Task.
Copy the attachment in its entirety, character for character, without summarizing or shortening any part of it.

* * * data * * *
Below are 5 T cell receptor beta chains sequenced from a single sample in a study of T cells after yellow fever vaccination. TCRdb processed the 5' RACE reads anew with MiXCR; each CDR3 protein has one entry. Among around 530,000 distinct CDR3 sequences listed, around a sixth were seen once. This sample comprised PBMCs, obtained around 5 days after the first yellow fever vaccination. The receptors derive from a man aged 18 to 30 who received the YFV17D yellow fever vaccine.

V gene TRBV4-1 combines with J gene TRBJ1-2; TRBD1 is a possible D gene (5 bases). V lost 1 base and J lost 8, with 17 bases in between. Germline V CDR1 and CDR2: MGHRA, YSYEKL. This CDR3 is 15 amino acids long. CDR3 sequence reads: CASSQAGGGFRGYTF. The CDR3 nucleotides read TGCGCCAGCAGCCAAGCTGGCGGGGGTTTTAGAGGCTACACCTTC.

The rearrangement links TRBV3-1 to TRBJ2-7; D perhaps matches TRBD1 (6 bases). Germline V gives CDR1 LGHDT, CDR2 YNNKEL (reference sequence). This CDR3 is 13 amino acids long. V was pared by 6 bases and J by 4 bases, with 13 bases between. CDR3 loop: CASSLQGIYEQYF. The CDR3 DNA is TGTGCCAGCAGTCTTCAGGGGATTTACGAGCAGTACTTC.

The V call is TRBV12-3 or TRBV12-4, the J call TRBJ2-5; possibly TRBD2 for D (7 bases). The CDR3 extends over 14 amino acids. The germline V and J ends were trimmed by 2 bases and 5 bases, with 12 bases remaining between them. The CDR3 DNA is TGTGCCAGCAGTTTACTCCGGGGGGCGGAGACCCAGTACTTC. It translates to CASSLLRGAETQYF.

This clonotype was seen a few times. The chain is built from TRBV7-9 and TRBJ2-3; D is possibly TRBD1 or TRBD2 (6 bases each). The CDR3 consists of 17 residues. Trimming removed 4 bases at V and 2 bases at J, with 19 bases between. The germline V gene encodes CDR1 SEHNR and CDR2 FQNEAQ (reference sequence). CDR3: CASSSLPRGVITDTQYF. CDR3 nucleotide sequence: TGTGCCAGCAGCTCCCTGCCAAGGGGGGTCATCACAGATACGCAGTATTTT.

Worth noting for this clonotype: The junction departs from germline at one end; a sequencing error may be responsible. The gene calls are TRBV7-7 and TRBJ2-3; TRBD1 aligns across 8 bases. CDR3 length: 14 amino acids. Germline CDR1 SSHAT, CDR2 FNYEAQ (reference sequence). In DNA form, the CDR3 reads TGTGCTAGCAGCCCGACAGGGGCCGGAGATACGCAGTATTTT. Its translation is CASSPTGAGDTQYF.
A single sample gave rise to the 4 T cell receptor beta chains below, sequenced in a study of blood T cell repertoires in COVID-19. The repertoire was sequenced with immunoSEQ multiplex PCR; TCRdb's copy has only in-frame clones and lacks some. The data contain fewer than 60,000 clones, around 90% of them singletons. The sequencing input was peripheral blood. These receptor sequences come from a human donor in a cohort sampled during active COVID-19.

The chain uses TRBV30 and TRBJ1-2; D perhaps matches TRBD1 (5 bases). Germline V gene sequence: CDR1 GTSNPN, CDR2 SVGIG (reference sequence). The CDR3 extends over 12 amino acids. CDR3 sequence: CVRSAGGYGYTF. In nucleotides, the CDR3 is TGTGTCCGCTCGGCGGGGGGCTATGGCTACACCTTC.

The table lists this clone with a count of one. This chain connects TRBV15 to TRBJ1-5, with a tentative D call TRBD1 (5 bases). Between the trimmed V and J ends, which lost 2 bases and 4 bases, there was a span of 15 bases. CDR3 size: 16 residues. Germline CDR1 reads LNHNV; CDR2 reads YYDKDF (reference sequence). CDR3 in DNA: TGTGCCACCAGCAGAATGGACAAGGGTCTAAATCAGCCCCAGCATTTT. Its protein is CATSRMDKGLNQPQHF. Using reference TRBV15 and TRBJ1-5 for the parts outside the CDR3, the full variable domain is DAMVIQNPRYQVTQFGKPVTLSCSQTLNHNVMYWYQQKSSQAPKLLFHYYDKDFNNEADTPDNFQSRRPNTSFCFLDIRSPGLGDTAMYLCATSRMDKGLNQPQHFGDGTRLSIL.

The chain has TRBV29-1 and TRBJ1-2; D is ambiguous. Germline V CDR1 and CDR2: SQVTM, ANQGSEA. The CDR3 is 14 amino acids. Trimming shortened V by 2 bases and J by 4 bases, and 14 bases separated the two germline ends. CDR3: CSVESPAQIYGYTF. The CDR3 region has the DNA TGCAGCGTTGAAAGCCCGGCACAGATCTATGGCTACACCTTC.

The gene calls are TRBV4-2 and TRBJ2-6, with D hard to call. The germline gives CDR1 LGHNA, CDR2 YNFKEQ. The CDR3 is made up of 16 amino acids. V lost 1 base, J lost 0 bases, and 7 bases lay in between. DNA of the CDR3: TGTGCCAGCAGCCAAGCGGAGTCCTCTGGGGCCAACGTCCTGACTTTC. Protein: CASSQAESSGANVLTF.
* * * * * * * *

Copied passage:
Below are 5 T cell receptor beta chains sequenced from a single sample in a study of T cells after yellow fever vaccination. TCRdb processed the 5' RACE reads anew with MiXCR; each CDR3 protein has one entry. Among around 530,000 distinct CDR3 sequences listed, around a sixth were seen once. This sample comprised PBMCs, obtained around 5 days after the first yellow fever vaccination. The receptors derive from a man aged 18 to 30 who received the YFV17D yellow fever vaccine.

V gene TRBV4-1 combines with J gene TRBJ1-2; TRBD1 is a possible D gene (5 bases). V lost 1 base and J lost 8, with 17 bases in between. Germline V CDR1 and CDR2: MGHRA, YSYEKL. This CDR3 is 15 amino acids long. CDR3 sequence reads: CASSQAGGGFRGYTF. The CDR3 nucleotides read TGCGCCAGCAGCCAAGCTGGCGGGGGTTTTAGAGGCTACACCTTC.

The rearrangement links TRBV3-1 to TRBJ2-7; D perhaps matches TRBD1 (6 bases). Germline V gives CDR1 LGHDT, CDR2 YNNKEL (reference sequence). This CDR3 is 13 amino acids long. V was pared by 6 bases and J by 4 bases, with 13 bases between. CDR3 loop: CASSLQGIYEQYF. The CDR3 DNA is TGTGCCAGCAGTCTTCAGGGGATTTACGAGCAGTACTTC.

The V call is TRBV12-3 or TRBV12-4, the J call TRBJ2-5; possibly TRBD2 for D (7 bases). The CDR3 extends over 14 amino acids. The germline V and J ends were trimmed by 2 bases and 5 bases, with 12 bases remaining between them. The CDR3 DNA is TGTGCCAGCAGTTTACTCCGGGGGGCGGAGACCCAGTACTTC. It translates to CASSLLRGAETQYF.

This clonotype was seen a few times. The chain is built from TRBV7-9 and TRBJ2-3; D is possibly TRBD1 or TRBD2 (6 bases each). The CDR3 consists of 17 residues. Trimming removed 4 bases at V and 2 bases at J, with 19 bases between. The germline V gene encodes CDR1 SEHNR and CDR2 FQNEAQ (reference sequence). CDR3: CASSSLPRGVITDTQYF. CDR3 nucleotide sequence: TGTGCCAGCAGCTCCCTGCCAAGGGGGGTCATCACAGATACGCAGTATTTT.

Worth noting for this clonotype: The junction departs from germline at one end; a sequencing error may be responsible. The gene calls are TRBV7-7 and TRBJ2-3; TRBD1 aligns across 8 bases. CDR3 length: 14 amino acids. Germline CDR1 SSHAT, CDR2 FNYEAQ (reference sequence). In DNA form, the CDR3 reads TGTGCTAGCAGCCCGACAGGGGCCGGAGATACGCAGTATTTT. Its translation is CASSPTGAGDTQYF.
A single sample gave rise to the 4 T cell receptor beta chains below, sequenced in a study of blood T cell repertoires in COVID-19. The repertoire was sequenced with immunoSEQ multiplex PCR; TCRdb's copy has only in-frame clones and lacks some. The data contain fewer than 60,000 clones, around 90% of them singletons. The sequencing input was peripheral blood. These receptor sequences come from a human donor in a cohort sampled during active COVID-19.

The chain uses TRBV30 and TRBJ1-2; D perhaps matches TRBD1 (5 bases). Germline V gene sequence: CDR1 GTSNPN, CDR2 SVGIG (reference sequence). The CDR3 extends over 12 amino acids. CDR3 sequence: CVRSAGGYGYTF. In nucleotides, the CDR3 is TGTGTCCGCTCGGCGGGGGGCTATGGCTACACCTTC.

The table lists this clone with a count of one. This chain connects TRBV15 to TRBJ1-5, with a tentative D call TRBD1 (5 bases). Between the trimmed V and J ends, which lost 2 bases and 4 bases, there was a span of 15 bases. CDR3 size: 16 residues. Germline CDR1 reads LNHNV; CDR2 reads YYDKDF (reference sequence). CDR3 in DNA: TGTGCCACCAGCAGAATGGACAAGGGTCTAAATCAGCCCCAGCATTTT. Its protein is CATSRMDKGLNQPQHF. Using reference TRBV15 and TRBJ1-5 for the parts outside the CDR3, the full variable domain is DAMVIQNPRYQVTQFGKPVTLSCSQTLNHNVMYWYQQKSSQAPKLLFHYYDKDFNNEADTPDNFQSRRPNTSFCFLDIRSPGLGDTAMYLCATSRMDKGLNQPQHFGDGTRLSIL.

The chain has TRBV29-1 and TRBJ1-2; D is ambiguous. Germline V CDR1 and CDR2: SQVTM, ANQGSEA. The CDR3 is 14 amino acids. Trimming shortened V by 2 bases and J by 4 bases, and 14 bases separated the two germline ends. CDR3: CSVESPAQIYGYTF. The CDR3 region has the DNA TGCAGCGTTGAAAGCCCGGCACAGATCTATGGCTACACCTTC.

The gene calls are TRBV4-2 and TRBJ2-6, with D hard to call. The germline gives CDR1 LGHNA, CDR2 YNFKEQ. The CDR3 is made up of 16 amino acids. V lost 1 base, J lost 0 bases, and 7 bases lay in between. DNA of the CDR3: TGTGCCAGCAGCCAAGCGGAGTCCTCTGGGGCCAACGTCCTGACTTTC. Protein: CASSQAESSGANVLTF.